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No Prisons, No Death Penalty: How would they deal with serious crime?

Discussion in 'World Building' started by Rosemary Tea, Feb 28, 2021.

  1. Rosemary Tea

    Rosemary Tea Troubadour

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    Yes, but I'm not going for the kind of conflict that marauding bands of exiles would cause. That doesn't fit with the story.

    The kind of conflict that would fit with the story is, character has had a crime committed against them or a loved one, gives evidence against the perpetrator, and has mixed feelings, to say the least, about what ends up happening to the perp. On the one hand, there's a good case that perp deserves their sentence. On the other hand, it's pretty nasty. If you're a decent person, and character is, you probably don't like seeing people suffer, and any kind of punishment sufficient for the crime will mean some heavy suffering. On still another hand, if they made you suffer, you might be getting some satisfaction even if you don't really like it.
     
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  2. Your alternative seems to be having the penal system that you said was not part of the world in the first post. Forced labor/slavery etc- that IS a penal system. Shipping them off to a mine for hard labor is basically the definition of it–
     
  3. Rosemary Tea

    Rosemary Tea Troubadour

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    I said there was no prison system, not that there was no penal system.

    And it's not necessarily going to mean shipping them off to the mines. That was just one thought. Maybe the slaves are dispersed more: a few go to serve in one place, a few go to another. These would be places/institutions with a need for laborers and perhaps not enough willing free people to take on the task.

    But then, that raises the question of how to quell violent impulses in people who've already acted on them. What keeps the places where slave laborers are employed from falling into chaos?
     
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  4. LAG

    LAG Minstrel

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    Send criminals to a far-off island filled with dangerous fauna.
     
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  5. TWErvin2

    TWErvin2 Auror

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    Some years back I had a short story published called "Accelerated Justice."

    In that story, convicted criminals were injected with a serum that degraded their DNA, aging them over a short period of time (40 times faster). The serum injected would be enough to reflect the sentence they earned. So a 10 year sentence, a person would age 10 years in a matter of months. There was prison for the very violent. But the aging would represent the years that would've been spent in prison, and it happens in public, so people see it happening. My story focused on a man wrongly convicted and caught up in the amoral justice system.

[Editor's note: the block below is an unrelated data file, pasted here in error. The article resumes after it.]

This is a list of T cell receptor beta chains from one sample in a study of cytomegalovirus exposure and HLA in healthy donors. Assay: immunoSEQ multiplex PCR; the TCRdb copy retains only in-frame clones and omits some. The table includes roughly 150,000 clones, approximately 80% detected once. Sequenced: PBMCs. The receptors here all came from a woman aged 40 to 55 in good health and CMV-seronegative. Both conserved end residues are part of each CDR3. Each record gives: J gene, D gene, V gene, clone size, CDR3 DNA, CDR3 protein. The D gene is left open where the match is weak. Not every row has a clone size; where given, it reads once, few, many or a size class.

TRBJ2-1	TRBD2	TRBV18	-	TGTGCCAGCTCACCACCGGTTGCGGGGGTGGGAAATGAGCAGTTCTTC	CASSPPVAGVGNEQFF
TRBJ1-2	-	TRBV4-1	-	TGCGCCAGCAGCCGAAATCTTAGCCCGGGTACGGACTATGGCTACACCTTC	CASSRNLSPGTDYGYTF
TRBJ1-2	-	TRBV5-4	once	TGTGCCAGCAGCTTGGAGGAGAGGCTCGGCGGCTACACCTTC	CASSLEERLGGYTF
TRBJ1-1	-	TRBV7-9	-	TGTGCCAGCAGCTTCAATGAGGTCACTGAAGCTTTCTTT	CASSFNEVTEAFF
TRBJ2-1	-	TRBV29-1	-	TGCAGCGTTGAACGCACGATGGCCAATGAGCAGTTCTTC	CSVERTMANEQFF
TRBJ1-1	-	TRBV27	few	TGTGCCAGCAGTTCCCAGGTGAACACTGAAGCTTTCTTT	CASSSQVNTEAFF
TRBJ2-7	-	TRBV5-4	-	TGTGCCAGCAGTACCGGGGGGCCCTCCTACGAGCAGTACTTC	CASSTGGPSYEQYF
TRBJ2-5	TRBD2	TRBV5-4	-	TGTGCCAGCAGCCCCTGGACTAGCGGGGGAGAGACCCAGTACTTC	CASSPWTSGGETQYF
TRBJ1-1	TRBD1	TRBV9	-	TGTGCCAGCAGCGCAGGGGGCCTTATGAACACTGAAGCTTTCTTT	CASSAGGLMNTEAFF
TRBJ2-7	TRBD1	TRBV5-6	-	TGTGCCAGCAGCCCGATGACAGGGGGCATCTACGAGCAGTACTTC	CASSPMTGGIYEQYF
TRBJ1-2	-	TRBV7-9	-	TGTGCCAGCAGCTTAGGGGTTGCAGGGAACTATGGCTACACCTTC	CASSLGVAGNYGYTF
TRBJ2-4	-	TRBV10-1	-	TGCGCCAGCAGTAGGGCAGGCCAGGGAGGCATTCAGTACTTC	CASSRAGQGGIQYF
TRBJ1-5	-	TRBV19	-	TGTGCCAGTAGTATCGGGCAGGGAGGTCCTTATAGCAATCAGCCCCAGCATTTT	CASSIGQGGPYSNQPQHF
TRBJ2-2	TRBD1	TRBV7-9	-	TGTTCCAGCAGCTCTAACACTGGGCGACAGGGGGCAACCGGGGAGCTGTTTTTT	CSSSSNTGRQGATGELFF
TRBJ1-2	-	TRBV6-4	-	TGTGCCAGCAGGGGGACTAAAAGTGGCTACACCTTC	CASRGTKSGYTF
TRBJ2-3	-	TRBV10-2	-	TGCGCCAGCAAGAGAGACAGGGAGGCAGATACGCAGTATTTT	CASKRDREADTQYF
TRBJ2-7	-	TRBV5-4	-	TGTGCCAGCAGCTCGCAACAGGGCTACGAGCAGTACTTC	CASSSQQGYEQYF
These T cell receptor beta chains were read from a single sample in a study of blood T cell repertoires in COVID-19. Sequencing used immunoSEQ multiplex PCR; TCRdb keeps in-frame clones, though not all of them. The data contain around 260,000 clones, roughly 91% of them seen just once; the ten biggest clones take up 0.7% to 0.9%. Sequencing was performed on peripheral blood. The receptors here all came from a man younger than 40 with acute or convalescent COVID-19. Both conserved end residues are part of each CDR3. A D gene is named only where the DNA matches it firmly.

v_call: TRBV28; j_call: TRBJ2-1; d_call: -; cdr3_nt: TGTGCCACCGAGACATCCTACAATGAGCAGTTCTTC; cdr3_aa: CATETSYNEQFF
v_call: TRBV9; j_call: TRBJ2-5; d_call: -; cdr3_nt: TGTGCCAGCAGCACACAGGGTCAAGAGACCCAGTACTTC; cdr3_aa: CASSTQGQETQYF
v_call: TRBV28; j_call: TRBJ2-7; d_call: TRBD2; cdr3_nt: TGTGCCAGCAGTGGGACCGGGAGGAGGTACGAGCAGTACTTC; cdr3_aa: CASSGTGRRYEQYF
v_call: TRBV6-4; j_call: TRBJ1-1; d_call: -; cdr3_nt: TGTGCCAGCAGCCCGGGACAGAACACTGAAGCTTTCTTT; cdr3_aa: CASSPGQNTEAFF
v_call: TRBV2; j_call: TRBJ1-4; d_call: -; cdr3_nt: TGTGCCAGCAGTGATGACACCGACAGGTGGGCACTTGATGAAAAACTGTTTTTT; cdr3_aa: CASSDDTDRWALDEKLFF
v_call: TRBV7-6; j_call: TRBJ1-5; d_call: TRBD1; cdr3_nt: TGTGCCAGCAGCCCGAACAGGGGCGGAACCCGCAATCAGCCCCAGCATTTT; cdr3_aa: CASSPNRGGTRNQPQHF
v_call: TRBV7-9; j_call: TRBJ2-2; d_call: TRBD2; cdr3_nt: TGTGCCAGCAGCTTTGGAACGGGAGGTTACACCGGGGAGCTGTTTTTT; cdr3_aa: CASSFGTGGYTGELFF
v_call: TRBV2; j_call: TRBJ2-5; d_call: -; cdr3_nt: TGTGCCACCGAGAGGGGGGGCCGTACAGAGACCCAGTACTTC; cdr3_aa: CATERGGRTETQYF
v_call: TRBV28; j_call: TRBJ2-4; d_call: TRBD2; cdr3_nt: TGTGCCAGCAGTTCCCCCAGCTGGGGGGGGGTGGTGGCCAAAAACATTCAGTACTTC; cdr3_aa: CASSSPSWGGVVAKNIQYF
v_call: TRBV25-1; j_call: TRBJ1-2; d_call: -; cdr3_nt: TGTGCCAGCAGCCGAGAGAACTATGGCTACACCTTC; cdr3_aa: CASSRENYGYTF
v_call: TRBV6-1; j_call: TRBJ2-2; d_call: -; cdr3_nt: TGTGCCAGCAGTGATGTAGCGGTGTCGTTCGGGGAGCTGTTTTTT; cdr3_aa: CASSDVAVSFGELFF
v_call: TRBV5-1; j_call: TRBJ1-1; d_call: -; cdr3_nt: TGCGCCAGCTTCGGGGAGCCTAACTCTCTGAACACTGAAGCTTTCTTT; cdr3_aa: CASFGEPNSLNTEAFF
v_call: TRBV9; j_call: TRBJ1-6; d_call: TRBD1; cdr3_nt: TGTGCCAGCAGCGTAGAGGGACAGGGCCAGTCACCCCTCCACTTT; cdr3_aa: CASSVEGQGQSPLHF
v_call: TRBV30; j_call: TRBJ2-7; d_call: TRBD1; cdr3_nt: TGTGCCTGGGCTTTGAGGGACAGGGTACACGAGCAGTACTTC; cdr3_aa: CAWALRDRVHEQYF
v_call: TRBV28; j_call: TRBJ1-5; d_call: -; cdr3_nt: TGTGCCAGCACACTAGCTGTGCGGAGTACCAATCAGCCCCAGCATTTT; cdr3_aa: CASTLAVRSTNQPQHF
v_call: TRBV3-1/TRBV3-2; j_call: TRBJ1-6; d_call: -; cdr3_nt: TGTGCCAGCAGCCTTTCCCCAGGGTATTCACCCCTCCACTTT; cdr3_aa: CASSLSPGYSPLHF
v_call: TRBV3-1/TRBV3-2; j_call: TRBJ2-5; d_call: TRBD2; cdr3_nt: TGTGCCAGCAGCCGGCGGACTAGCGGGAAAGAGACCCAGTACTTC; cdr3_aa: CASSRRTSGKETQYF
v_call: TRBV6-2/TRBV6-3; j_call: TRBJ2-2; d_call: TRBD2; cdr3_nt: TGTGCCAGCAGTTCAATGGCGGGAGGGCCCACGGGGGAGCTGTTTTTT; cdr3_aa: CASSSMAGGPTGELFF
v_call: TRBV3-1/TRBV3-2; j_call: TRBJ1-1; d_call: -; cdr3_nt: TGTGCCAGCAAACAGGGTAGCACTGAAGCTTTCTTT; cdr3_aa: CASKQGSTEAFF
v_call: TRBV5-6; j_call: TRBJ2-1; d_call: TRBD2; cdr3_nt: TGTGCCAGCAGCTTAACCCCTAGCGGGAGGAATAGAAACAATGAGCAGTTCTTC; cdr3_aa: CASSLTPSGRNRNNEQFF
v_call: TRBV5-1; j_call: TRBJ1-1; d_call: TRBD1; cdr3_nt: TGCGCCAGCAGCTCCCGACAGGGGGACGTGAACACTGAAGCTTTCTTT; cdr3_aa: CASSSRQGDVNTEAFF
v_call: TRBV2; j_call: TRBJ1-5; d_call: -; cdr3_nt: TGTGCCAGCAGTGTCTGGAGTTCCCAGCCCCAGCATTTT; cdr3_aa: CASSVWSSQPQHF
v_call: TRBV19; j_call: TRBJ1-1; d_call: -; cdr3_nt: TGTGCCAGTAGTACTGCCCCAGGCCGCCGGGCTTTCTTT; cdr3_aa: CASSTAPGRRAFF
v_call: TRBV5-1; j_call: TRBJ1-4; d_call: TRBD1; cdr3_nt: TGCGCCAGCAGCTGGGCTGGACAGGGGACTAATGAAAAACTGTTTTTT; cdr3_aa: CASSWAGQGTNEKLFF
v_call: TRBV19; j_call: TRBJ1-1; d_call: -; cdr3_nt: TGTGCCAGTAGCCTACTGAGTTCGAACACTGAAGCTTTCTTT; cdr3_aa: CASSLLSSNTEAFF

Maybe something along those lines would work.
     
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  6. skip.knox

    skip.knox toujours gai, archie Moderator

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    Penal colony. Siberian labor camps. Devil's Island. Australia. There are lots of examples of this.

    Mere exile can create problems. One need only look at 15thc Italy for examples of exiled (important, powerful) people exiled only to form factions in a neighboring city. Or Napoleon on Elba. Then again, Napoleon on St Helena.

    For something non-historical, you might consider a hex. A state-sponsored wizard does some sort of magical branding. Maybe the victim must always state their crime when meeting anyone new. Or there's a magical version of a GPS anklet. Or really whatever will serve your story. The spell works for a certain number of days, after while it vanishes.
     
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  7. Rosemary Tea

    Rosemary Tea Troubadour

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    Those are excellent questions, and I've really been thinking that one over!

    Ecological balance is considered important in this society, and no one disputes that. The main reason building code violations happen sometimes is because some people disagree on where the lines should really be drawn. (The codes are not so onerous and arcane that they'd be reasonably difficult to follow; if you're not following them, it's not that you couldn't, and it's not that you didn't understand, it's that you chose not to.) But even those people don't think there's no need at all for maintaining ecological balance, they just don't see why what they want to do would upset it.